INTERSPEECH 2004 - ICSLP
We report two experiments investigating the effects of prosodic boundaries on resolving ambiguous syntactic structures in Japanese. The head-final, pro-drop nature of this language generates abundant syntactic attachment ambiguity for sentences containing relative clauses. Syntactic attachment preferences for two sentence types, with differing head nouns modified by relative clauses, were assessed in a written study. Results indicated that readers retrieved one clear meaning for one type whereas the other type remained generally ambiguous. A spoken sentence comprehension study was conducted using these sentences, each produced with two prosodic structures. Results demonstrated the crucial use of prosodic boundary information in determining syntactic clause boundary locations. Most importantly, prosodic boundaries affected the way listeners posited empty pronouns for the subject of main or subordinate predicates. These results demonstrated the fundamental importance of prosodic phrasal structure to the assignment of syntactic constituency, particularly in the case of a head-final, pro-drop language.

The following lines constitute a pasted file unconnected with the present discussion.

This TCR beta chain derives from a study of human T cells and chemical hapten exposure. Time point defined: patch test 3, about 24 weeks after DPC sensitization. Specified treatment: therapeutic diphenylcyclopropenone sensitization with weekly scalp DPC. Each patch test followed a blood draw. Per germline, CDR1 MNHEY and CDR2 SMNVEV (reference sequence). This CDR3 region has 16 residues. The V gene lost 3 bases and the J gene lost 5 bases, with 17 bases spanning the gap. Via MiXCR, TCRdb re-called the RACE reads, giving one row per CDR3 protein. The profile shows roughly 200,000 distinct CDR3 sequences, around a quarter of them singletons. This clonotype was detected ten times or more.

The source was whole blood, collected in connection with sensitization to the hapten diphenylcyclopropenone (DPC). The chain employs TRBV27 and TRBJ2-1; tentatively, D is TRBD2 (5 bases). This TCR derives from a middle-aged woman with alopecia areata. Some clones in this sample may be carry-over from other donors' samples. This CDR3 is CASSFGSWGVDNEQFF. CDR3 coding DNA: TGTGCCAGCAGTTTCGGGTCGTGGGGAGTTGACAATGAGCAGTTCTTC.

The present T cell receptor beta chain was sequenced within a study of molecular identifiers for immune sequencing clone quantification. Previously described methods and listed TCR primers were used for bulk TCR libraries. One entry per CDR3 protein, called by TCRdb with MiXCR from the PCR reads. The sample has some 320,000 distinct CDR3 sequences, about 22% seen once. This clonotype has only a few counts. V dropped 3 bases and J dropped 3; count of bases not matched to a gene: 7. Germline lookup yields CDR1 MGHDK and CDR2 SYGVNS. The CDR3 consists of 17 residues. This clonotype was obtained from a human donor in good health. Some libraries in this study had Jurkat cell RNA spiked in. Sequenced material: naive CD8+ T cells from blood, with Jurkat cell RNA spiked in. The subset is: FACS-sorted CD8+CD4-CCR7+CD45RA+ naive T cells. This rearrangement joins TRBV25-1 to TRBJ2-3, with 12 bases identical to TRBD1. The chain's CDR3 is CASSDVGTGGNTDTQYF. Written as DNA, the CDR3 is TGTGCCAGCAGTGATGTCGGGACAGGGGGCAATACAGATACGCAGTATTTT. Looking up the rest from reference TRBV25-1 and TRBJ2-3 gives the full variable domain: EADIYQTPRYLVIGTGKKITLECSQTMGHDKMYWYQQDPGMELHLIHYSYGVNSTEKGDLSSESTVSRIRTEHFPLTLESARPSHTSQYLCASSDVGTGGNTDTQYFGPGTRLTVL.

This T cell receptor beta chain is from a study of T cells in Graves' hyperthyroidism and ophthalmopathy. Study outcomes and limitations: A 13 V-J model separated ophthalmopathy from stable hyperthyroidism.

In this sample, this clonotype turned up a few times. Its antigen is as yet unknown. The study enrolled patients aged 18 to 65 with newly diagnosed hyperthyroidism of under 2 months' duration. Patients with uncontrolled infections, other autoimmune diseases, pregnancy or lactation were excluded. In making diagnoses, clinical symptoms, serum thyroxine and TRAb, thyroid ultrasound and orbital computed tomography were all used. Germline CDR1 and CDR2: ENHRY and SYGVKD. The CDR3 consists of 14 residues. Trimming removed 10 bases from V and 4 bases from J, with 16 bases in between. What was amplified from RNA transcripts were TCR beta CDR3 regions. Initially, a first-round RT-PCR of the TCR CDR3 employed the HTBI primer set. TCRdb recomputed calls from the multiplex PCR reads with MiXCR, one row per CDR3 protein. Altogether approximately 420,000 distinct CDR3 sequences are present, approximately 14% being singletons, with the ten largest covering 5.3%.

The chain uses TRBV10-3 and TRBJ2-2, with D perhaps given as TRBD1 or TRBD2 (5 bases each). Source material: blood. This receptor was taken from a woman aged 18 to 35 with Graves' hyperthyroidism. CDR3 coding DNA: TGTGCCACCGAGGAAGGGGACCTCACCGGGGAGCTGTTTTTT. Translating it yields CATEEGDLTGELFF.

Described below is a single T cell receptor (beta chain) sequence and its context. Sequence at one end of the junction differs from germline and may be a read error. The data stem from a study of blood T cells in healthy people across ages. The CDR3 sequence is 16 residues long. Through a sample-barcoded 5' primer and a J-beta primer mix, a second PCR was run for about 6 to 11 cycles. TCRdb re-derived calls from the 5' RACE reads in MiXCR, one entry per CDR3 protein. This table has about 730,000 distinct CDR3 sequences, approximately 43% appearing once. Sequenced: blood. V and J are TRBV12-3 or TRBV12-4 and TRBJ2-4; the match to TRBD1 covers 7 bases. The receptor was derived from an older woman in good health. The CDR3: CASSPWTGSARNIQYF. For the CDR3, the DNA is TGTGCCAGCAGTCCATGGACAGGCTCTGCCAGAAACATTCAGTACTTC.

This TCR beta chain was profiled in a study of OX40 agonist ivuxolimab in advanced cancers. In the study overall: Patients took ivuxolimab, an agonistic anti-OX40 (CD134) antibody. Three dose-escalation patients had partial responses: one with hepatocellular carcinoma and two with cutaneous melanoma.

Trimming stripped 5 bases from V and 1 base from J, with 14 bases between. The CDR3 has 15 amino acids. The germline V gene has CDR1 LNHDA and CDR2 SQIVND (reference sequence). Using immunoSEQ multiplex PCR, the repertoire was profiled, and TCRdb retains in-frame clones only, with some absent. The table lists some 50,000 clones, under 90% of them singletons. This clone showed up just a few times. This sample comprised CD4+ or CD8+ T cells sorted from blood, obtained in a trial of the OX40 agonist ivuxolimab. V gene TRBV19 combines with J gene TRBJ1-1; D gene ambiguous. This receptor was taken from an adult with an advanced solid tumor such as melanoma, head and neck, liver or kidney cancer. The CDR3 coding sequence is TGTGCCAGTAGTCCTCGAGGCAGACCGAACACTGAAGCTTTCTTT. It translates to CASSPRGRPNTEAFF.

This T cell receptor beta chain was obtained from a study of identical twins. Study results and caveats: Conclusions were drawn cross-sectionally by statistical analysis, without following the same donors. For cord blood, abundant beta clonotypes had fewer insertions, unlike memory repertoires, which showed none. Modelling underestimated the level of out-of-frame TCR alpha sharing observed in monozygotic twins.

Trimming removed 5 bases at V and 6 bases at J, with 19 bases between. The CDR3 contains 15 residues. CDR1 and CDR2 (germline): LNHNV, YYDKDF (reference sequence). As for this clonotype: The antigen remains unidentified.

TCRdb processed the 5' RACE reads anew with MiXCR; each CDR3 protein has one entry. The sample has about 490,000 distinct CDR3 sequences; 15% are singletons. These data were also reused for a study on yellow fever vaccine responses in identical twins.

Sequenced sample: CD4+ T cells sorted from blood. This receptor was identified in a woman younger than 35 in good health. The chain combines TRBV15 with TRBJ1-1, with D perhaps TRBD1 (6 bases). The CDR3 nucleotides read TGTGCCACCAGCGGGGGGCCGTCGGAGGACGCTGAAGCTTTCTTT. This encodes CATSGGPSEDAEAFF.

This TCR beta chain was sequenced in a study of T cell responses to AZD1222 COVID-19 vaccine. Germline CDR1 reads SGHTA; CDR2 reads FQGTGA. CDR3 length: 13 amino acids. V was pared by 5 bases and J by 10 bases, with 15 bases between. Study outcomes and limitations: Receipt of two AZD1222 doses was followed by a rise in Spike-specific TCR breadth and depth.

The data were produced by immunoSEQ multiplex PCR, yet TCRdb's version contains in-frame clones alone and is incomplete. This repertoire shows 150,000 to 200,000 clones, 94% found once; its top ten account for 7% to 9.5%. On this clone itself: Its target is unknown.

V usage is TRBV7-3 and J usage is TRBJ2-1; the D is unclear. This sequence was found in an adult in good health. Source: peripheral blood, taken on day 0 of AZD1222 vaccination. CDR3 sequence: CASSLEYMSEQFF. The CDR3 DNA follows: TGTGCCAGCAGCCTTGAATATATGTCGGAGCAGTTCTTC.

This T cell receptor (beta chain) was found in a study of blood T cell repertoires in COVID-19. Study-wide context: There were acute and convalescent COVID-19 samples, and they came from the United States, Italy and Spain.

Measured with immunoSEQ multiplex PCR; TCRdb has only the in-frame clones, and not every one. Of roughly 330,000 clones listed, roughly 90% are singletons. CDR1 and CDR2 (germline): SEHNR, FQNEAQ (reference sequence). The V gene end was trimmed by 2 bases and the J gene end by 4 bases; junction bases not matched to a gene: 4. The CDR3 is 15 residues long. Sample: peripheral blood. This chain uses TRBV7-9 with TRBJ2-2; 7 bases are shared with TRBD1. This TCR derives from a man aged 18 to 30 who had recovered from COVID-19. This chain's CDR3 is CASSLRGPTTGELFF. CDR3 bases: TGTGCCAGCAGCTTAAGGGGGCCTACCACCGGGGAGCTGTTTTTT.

Bibliographic reference. Speer, Shari / Kang, Soyoung (2004): "Effects of prosodic boundaries on ambiguous syntactic clause boundaries in Japanese", In INTERSPEECH-2004, 3025-3028.